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Festival Season 2016: From Glastonbury to Roskilde, The Privileges and Pitfalls of Live-Streaming

One of the big questions about the ever-more-hyped performances of Festival Season is - how much to televise, what to keep for the attending masses prepared to get sunburnt and/or muddy, and what to share with the rest of the world who've only made it as far as their sofa?

Festival season is truly upon us, this year marked by the welcome return to stage of record-breakers like Adele at Glastonbury, but also rewarding the longtime devotion of followers of Radiohead, New Order, LCD Soundsystem and Red Hot Chili Peppers as they travel around Europe.

One of the big questions about the ever-more-hyped performances of Festival Season is - how much to televise, what to keep for the attending masses prepared to get sunburnt and/or muddy, and what to share with the rest of the world who've only made it as far as their sofa?

Two years ago, Glastonbury had to dance a gavotte with Mick Jagger about how much headlining Stones action the BBC would be allowed to broadcast. Although a deal was belatedly struck, event organiser Michael Eavis admitted afterwards, "I think Mick Jagger wanted to play to the people here, rather than a TV show."

While not everyone can call the shots like Sir Mick, it's an ongoing debate. How much of the festival should be shared with people beyond the gate? For the Red Bull TV team in charge of broadcasting the best of Denmark's Roskilde Festival this year, the answer is a resounding, LOTS. Or as many of the acts as will agree which, this year, is around 40 of the 180 on the lineup, and all but one of the headliners.

"All the fun of the festival"

Tucked behind the six stages on the site, a team of 200+ technicians and crew have been preparing for nearly two months to bring all the fun of the festival to a global audience, via their live, pre-recorded and catch-up stream. With a live studio, a mixing booth for every stage and a NASA-esque hub compiling everything for two channels, it's as complex an operation as, say, Wimbledon. Out in front are two presenters, British Will Best and American Hannah Rad, who interview the artists, make backstage packages, but also react to the acts they've just seen. Their main job, Hannah explains, is to "give the viewer at home every aspect that a normal festival-goer would do, whether that's eating the food, camping out in the park, the activities and the games, and then the music as well on full display".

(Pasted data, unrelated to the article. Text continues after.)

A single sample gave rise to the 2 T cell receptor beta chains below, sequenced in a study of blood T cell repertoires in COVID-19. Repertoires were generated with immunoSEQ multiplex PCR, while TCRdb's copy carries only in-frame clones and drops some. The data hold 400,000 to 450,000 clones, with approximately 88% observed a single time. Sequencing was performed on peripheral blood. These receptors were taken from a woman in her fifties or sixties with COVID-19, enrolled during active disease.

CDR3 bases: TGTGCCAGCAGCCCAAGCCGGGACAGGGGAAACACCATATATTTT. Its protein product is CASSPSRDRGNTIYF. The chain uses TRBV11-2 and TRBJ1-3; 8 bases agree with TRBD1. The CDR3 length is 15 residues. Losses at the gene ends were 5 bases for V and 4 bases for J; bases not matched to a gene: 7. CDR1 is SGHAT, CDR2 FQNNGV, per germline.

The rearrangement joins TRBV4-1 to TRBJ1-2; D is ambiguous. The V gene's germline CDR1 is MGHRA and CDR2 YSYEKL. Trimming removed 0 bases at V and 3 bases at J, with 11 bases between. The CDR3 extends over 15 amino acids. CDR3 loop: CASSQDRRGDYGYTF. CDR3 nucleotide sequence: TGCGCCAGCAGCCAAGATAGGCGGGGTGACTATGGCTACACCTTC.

Will adds, "We're doing this because we're passionate about music. Music's our thing, we're just wildly excited to be here, watching and listening to the artists, so our reactions after a live performance are those of genuine fans."

For the world-class technicians in the hub, they're equally happy to be sharing the music with fans, many in the US, who can't get to Europe this summer. Nor, in their experience, do ticket-payers begrudge sharing the acts, in fact it's quite the reverse. One of the crew tells me, "I've heard from people who come here to enjoy their band live, then download the app, watch it again, look for themselves in the crowd, share it. For them, it's a very positive thing, not a negative."

"I can see me"

Today, the crew are chuffed with their well-oiled broadcast of Red Hot Chili Peppers the previous evening, but some bands can still keep them on the hop. One of the most challenging tasks, it transpires, is taking the raw music feeds and mixing them for broadcast. While the live audience get a different, vocally-prominent version, the man (in this case) at the mixing desk is having to adapt separately for broadcast needs.

Even with a cue sheet provided by the band, it's not a game for the weak of spirit, as I learn in a windowless bunker at the side of the main Orange stage.

"These artists have had weeks, sometimes months in the studio, getting their sound perfect. Then I have to do the same thing in three minutes," he chuckles.

"I'm not mixing it for the audience, but I do feel equally important. That live performance lives on in the memories of the audience, mine sits on the internet for all to judge."

Apparently a rookie mistake in this new era of festival streaming is for a band to put their most important song first in the running order.

"That's when I'm getting my levels sorted," the mixing man reveals. "Rock is rock, it's those quieter singer-songwriters with their tiny sounds that keep me on the hop.

"Best seat in the house"

"One time, a massive artist's manager came to me, he said 'it's their new single, they're starting with it, but it's their most important one.' Now I don't believe a band should start with their biggest song, but that's just me. However, I explained that was fine, but I couldn't guarantee it would sound exactly the way they wanted it, with my best intentions.

"That evening, the set list came back, and the new song had mysteriously moved down the list. Much better for everyone."

With so much music coming in their ears, don't these technicians and presenters ever get overwhelmed with it all, and just hanker after some peace and quiet for a change? Apparently not, it seems, even those who admit it is a bit like working in a chocolate factory. As one, presenters, crew and management all agree they've got the best jobs going for music fans. "Dry, out of the mud, and with a cup of tea - best seat in the house."

Dream stage signing...

Craig Gledhill, the live event's exec producer: "Alive, Pink Floyd. Of all time, Jimi Hendrix."

Will Best: "Wiley coming over and doing Eskimo Dance."

Hannah Rad: "Rihanna. She should be here. She should be at Glastonbury. She should do everything."

Click here for everything about Festival Season 2016

Click here to find out more about Red Bull TV's streaming events for summer 2016.

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